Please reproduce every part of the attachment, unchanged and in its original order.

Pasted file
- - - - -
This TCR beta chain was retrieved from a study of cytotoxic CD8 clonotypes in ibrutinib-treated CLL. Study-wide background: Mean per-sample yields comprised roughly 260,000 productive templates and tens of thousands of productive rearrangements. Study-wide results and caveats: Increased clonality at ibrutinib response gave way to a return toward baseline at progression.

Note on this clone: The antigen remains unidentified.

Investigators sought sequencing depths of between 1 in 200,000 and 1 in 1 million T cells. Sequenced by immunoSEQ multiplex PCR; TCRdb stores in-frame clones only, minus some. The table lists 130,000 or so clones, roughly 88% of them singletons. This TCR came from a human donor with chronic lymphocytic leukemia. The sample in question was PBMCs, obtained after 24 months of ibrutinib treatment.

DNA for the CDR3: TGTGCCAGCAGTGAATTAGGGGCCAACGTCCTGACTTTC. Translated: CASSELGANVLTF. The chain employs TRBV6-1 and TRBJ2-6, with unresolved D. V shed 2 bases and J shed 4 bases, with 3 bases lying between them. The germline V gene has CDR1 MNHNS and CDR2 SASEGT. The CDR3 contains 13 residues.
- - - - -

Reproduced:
This TCR beta chain was retrieved from a study of cytotoxic CD8 clonotypes in ibrutinib-treated CLL. Study-wide background: Mean per-sample yields comprised roughly 260,000 productive templates and tens of thousands of productive rearrangements. Study-wide results and caveats: Increased clonality at ibrutinib response gave way to a return toward baseline at progression.

Note on this clone: The antigen remains unidentified.

Investigators sought sequencing depths of between 1 in 200,000 and 1 in 1 million T cells. Sequenced by immunoSEQ multiplex PCR; TCRdb stores in-frame clones only, minus some. The table lists 130,000 or so clones, roughly 88% of them singletons. This TCR came from a human donor with chronic lymphocytic leukemia. The sample in question was PBMCs, obtained after 24 months of ibrutinib treatment.

DNA for the CDR3: TGTGCCAGCAGTGAATTAGGGGCCAACGTCCTGACTTTC. Translated: CASSELGANVLTF. The chain employs TRBV6-1 and TRBJ2-6, with unresolved D. V shed 2 bases and J shed 4 bases, with 3 bases lying between them. The germline V gene has CDR1 MNHNS and CDR2 SASEGT. The CDR3 contains 13 residues.